At Once in a Blue Moon, “We have spinners in every location devoted to keychains and magnets,” Cates says.
The spinners are 5 feet tall and 18 inches wide, square with four sides. Two of the sides will have keychains and the other two, magnets.
“In some of the stores, they’re in multiple spots around the floor; in others, they’re a little bit more towards the register,” she says. “We try to make it so they’re easily accessible and don’t just stick them in a back corner somewhere.”
A magnetizing sellMagnets and keychains have wide appeal from young to old and every age in between.
Pregont says of the market for her keychain and magnet merchandise, “so far I don’t have a specific group, it’s a very diverse demographic.”
Magnets and keychains have natural kid appeal. “When we first opened school was in session,” Pregont says. “The kids buy keychains and magnets because mom sends them out with a $5 bill, and they can afford a $4 magnet. But we’ve also had a lot of older people, seniors buying them as well.”
“Funny thing is, sometimes people walk around the store and they’ll go, ‘Do you have magnets?’ And then I‘ll point to the wall and laugh.”
— Dave Reid, Urban Milwaukee
At Urban Milwaukee, tourists make up 95% of the traffic, according to Reid. “We get a lot more travelers than people think; I’ve met people from around the world.”
“These things are definitely tourist items,” Cates says. “They’re really great keepsakes from Alaska, and they’re popular items with the visitors we get in the summer.”
Priced to sellThe Ameilia Earhart Hangar Museum has magnets ranging from $2.50 to $8 and keychains from $3 to $11. “The $11 keychain is the little Amelia Earhart doll,” says Pregont.
At Urban Milwaukee, most keychains can be had for $3 up to $12. “We have a $10 one that’s a spinning Pabst can,” says Reid. “It’s that much because it’s a small maker that puts those out, and we have one $25 leather keychain with what Milwaukeeans refer to as ‘The People’s Flag.’ It’s more elaborate than a simple keychain.”
Reid says Urban Milwaukee magnet offerings are as low as $3. “Most are around $5,” he says. “The most expensive are these actual MLB baseballs that are $22.”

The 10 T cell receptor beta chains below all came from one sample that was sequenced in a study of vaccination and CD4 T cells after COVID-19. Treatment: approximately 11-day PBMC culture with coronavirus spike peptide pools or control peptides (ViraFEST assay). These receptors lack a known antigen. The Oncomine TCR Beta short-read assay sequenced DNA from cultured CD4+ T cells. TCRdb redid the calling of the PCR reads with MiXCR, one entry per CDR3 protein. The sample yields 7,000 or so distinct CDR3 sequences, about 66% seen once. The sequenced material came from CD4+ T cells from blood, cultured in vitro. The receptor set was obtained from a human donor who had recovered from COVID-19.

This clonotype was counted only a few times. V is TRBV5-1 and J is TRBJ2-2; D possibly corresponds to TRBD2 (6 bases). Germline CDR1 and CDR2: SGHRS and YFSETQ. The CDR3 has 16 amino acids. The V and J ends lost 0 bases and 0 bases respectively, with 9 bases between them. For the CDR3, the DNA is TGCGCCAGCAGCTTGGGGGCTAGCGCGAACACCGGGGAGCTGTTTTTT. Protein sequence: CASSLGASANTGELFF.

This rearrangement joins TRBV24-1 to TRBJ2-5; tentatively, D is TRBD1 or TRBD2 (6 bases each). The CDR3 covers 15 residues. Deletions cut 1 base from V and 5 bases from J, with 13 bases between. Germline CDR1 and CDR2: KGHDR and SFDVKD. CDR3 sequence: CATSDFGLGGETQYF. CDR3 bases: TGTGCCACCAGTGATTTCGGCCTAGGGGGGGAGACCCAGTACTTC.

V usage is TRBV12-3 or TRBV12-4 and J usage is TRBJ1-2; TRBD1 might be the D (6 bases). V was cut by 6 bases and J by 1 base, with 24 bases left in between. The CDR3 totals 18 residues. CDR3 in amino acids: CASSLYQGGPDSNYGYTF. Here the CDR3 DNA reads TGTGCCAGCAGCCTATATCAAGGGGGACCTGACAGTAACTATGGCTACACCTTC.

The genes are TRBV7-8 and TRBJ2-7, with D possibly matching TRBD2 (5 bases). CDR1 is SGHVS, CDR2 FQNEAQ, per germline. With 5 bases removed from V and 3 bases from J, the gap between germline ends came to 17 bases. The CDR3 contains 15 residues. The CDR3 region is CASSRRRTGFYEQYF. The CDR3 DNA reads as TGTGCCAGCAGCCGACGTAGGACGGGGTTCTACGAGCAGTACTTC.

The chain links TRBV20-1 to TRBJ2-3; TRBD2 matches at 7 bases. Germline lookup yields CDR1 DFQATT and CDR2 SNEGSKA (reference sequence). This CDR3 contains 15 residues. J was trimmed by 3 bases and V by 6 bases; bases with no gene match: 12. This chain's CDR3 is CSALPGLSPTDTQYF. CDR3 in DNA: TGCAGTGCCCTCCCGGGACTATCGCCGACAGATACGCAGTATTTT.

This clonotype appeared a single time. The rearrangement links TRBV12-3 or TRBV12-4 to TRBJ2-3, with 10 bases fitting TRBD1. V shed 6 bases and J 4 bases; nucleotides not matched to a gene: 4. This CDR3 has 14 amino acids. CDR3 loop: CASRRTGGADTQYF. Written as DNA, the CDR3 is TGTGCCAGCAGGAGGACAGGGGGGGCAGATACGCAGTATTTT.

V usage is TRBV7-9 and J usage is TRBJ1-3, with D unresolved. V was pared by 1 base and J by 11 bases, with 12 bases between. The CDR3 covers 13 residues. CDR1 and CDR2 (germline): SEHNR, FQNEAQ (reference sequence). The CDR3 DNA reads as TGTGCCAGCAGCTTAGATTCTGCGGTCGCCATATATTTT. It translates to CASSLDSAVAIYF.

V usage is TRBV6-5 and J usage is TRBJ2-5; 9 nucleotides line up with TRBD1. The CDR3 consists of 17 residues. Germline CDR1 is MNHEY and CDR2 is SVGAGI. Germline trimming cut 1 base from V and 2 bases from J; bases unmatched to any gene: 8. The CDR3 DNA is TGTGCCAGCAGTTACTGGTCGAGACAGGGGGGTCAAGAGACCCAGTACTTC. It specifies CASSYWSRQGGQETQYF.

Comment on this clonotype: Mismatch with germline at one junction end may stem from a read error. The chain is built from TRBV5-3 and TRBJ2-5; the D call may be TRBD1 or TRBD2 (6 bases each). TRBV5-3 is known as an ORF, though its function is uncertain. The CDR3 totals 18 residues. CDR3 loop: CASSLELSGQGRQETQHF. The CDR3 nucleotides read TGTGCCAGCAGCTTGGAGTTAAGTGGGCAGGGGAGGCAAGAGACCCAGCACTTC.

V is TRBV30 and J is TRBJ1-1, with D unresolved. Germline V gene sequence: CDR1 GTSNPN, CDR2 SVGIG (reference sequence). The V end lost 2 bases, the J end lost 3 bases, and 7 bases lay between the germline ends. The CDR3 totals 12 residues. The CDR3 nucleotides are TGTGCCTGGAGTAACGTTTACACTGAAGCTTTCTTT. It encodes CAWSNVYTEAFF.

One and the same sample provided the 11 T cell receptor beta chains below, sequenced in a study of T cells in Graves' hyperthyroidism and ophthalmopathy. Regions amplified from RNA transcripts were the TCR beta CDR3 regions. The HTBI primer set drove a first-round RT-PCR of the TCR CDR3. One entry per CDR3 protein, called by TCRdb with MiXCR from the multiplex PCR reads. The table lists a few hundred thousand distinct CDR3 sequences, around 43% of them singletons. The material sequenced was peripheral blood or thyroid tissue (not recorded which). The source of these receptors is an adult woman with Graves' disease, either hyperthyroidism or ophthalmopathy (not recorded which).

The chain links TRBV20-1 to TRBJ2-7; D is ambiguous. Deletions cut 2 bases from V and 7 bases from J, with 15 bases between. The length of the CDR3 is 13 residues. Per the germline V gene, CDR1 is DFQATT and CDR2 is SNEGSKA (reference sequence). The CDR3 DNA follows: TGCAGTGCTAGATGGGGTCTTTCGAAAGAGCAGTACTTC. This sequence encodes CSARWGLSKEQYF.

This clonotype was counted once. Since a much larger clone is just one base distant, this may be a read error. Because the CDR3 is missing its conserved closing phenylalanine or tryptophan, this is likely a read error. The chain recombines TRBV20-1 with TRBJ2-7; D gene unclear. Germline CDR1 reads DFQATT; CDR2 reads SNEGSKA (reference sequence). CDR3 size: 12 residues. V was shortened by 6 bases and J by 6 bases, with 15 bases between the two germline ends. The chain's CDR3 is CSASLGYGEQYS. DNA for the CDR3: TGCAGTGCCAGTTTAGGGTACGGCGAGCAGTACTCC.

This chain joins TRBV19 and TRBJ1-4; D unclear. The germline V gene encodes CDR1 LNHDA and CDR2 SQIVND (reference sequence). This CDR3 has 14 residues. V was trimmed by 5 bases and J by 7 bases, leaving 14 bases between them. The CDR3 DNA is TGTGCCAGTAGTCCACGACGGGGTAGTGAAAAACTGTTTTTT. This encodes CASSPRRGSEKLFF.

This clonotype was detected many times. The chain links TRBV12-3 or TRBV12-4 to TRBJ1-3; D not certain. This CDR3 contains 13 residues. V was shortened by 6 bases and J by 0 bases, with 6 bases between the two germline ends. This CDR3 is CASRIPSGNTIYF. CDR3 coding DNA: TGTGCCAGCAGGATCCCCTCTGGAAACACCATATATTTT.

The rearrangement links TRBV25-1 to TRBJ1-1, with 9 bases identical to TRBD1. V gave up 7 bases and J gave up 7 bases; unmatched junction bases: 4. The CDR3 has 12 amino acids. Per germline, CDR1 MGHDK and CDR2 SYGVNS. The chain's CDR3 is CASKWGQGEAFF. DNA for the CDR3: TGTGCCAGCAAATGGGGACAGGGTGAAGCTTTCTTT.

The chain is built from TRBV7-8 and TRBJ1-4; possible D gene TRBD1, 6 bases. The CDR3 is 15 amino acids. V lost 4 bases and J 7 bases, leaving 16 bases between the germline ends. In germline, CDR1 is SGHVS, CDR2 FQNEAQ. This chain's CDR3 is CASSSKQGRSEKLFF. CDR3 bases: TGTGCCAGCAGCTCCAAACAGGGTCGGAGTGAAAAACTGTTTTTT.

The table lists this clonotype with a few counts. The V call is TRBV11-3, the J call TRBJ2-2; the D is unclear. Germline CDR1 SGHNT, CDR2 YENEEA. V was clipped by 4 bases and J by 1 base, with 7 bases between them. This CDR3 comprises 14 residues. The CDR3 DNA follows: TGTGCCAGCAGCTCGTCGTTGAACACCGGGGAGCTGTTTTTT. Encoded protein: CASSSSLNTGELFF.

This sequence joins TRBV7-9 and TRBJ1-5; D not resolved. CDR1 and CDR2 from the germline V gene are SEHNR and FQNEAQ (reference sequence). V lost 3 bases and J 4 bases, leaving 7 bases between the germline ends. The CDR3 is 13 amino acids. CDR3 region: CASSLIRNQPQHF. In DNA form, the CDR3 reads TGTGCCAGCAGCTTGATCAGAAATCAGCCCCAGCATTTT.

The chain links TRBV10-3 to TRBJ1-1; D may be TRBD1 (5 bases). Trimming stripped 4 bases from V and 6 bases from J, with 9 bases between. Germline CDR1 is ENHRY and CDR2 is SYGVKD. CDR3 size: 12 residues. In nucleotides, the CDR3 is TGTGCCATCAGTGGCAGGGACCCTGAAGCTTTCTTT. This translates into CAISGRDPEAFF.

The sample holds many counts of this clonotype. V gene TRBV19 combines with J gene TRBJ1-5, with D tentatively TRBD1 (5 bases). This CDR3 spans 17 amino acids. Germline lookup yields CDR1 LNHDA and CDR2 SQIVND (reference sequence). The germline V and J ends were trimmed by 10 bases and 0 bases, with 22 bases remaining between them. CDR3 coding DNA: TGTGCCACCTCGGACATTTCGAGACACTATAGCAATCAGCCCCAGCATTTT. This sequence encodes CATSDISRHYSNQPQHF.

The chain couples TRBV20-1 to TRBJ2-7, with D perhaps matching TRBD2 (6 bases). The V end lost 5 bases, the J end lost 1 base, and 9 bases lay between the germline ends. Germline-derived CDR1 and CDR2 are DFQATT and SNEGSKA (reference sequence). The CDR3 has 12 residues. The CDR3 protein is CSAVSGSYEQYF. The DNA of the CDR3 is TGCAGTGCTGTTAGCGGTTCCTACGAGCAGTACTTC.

At Once in a Blue Moose, “Our range for both magnets and keychains is $4 to $15 depending on the style,” Cates says. The lesser expensive varieties are typically mass produced, where higher-ticketed items are handcrafted using higher-cost materials “like the magnet we have that’s a wooden cutout of a map that’s really intricate and quite large.”
“Once you’ve got a $25 T-shirt and a $17 book in your hand, adding a $6 magnet doesn’t matter at all.” — Jacque Pregont, The Amelia Earhart Hangar Museum
Add-on capabilities are another perk of magnet and keychains, according to Pregont. “Once you’ve got a $25 T-shirt and a $17 book in your hand, adding a $6 magnet doesn’t matter at all,” she says.
They work that way for Reid, too. “That’s pretty common because of the way the store is configured, people generally find the magnets right away. People will be done shopping and they’ll add on some stickers and magnets.”
Easy, breezy sourcingThese items aren’t hard to find and come in a variety of options. “I have multiple sources for buying,” Pregont says. “I find a lot on Faire and Etsy. I also go to the big souvenir gift shows in Gatlinburg and Sevierville every year.” She imports some items China as well.
Pregont says some bigger wholesalers have started putting things up on Faire. “What I love is that when you buy something through them on a credit card it doesn’t get charged for 60 days. I’ve reordered some things way before the first invoice came in. And if you buy multiples of an item they’ll give them to you at a wholesale price.”
Reid also uses Faire, and also and works with some local vendors who handmake pieces. “That $25 leather keychain, that’s a local maker,” he says. “And then we have a number of wooden magnets and bottle-opener magnets from a couple different local artists. We also buy directly from WinCraft and a few other places that have the more sports-related keychains and magnets.”
It’s often the little things in life that make a huge difference. Magnets and keychains, though small, can really help swell your bottom line. Why not give them a try in your store?